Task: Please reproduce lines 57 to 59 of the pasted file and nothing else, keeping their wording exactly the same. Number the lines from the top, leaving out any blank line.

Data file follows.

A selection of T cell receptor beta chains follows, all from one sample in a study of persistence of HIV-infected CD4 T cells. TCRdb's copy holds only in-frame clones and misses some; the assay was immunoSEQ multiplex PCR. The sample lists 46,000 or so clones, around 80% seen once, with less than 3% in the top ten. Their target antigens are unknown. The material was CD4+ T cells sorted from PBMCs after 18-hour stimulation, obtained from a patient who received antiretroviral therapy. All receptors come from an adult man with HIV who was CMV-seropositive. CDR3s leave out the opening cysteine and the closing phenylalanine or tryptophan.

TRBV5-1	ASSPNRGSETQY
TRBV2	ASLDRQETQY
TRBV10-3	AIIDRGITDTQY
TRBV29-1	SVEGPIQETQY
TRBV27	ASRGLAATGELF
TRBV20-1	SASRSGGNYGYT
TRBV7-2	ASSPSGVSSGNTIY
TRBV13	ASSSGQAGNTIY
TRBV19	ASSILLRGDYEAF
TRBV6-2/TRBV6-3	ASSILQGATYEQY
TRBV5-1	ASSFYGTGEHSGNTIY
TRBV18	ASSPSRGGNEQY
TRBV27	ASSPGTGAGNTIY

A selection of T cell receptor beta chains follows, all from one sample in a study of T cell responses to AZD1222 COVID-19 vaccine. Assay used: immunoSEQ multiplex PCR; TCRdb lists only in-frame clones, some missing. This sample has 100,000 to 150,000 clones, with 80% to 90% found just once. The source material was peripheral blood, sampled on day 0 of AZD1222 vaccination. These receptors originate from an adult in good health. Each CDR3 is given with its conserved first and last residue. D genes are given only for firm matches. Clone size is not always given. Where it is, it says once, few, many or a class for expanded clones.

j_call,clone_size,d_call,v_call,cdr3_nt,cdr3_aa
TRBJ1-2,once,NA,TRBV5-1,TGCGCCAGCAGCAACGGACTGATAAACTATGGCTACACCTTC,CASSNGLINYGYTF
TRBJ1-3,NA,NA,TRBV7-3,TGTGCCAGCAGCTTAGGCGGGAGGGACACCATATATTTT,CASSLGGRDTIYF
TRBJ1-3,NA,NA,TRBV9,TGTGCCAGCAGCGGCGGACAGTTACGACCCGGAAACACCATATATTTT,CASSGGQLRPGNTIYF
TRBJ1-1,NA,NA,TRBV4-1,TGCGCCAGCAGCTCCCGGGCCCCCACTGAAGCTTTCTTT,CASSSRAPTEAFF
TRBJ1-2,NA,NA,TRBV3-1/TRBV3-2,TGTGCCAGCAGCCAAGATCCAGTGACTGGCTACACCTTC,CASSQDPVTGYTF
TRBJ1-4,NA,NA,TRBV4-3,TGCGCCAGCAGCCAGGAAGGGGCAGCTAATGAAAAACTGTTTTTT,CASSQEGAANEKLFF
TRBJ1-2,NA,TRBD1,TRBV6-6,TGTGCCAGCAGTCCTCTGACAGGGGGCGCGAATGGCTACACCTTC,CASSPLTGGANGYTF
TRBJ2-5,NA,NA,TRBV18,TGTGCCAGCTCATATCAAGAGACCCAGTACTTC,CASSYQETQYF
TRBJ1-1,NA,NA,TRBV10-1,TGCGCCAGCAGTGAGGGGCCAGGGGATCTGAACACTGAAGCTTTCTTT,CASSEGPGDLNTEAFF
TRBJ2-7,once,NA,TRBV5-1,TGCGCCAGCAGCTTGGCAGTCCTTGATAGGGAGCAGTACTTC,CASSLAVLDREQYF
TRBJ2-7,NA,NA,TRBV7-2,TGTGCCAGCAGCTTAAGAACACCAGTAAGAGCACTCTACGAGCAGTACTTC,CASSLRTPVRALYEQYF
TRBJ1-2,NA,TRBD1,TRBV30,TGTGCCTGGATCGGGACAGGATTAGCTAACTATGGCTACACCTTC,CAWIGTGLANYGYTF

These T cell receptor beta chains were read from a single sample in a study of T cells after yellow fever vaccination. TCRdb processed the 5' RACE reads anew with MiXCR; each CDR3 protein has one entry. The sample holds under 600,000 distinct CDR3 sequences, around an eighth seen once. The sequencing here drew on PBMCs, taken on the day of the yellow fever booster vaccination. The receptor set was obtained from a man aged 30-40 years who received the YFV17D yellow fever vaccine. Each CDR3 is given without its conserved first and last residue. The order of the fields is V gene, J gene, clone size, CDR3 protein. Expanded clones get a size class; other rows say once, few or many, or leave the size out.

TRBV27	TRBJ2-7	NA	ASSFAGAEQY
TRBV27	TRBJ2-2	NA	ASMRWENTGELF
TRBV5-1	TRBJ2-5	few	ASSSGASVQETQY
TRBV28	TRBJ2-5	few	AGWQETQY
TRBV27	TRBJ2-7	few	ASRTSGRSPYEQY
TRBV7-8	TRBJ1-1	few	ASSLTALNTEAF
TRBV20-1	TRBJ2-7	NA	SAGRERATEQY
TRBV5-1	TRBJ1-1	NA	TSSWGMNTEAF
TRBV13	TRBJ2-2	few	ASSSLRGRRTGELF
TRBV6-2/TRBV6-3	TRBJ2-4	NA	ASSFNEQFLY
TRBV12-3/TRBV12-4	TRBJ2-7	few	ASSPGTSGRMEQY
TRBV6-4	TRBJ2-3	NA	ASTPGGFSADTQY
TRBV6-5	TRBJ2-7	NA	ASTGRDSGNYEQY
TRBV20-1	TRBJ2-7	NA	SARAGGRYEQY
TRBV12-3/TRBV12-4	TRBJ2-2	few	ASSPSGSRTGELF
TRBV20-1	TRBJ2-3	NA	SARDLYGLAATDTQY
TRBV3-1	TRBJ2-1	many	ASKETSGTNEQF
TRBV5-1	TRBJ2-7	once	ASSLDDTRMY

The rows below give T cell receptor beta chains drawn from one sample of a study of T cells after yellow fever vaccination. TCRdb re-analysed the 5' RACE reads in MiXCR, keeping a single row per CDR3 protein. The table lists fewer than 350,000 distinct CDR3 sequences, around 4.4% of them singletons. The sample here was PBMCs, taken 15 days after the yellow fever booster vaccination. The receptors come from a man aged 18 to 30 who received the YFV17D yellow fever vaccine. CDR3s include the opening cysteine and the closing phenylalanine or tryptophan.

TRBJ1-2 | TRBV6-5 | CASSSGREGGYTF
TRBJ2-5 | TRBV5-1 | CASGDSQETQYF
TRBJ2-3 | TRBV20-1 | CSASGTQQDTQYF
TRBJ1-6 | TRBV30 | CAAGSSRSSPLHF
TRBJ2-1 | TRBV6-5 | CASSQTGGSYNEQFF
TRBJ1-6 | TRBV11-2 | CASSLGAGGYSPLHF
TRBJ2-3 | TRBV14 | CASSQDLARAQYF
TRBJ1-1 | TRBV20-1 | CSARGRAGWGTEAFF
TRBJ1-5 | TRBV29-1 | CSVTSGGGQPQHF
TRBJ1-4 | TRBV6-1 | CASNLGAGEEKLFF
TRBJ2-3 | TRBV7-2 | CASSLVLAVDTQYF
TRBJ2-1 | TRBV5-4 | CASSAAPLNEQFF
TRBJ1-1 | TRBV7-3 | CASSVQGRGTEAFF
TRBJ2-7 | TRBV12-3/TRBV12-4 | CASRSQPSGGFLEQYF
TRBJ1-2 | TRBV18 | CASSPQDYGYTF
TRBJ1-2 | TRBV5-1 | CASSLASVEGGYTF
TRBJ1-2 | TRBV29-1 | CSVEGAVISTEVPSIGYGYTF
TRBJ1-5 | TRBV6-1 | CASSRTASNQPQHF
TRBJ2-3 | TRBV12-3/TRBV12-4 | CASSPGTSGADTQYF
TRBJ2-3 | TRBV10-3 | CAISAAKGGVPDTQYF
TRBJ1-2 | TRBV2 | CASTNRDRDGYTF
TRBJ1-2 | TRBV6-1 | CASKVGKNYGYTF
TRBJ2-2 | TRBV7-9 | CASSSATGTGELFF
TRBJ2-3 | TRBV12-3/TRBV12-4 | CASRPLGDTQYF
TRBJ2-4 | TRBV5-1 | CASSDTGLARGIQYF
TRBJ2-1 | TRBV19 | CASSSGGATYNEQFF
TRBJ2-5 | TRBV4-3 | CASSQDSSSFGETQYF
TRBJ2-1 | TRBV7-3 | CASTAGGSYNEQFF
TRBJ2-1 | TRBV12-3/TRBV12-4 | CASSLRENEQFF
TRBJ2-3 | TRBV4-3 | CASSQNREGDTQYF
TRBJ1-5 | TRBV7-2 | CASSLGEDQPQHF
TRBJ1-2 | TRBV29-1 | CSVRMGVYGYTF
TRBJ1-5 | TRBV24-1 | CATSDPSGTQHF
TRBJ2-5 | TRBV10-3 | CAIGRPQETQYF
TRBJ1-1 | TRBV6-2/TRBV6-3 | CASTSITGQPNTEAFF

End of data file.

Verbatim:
TRBJ1-5 | TRBV29-1 | CSVTSGGGQPQHF
TRBJ1-4 | TRBV6-1 | CASNLGAGEEKLFF
TRBJ2-3 | TRBV7-2 | CASSLVLAVDTQYF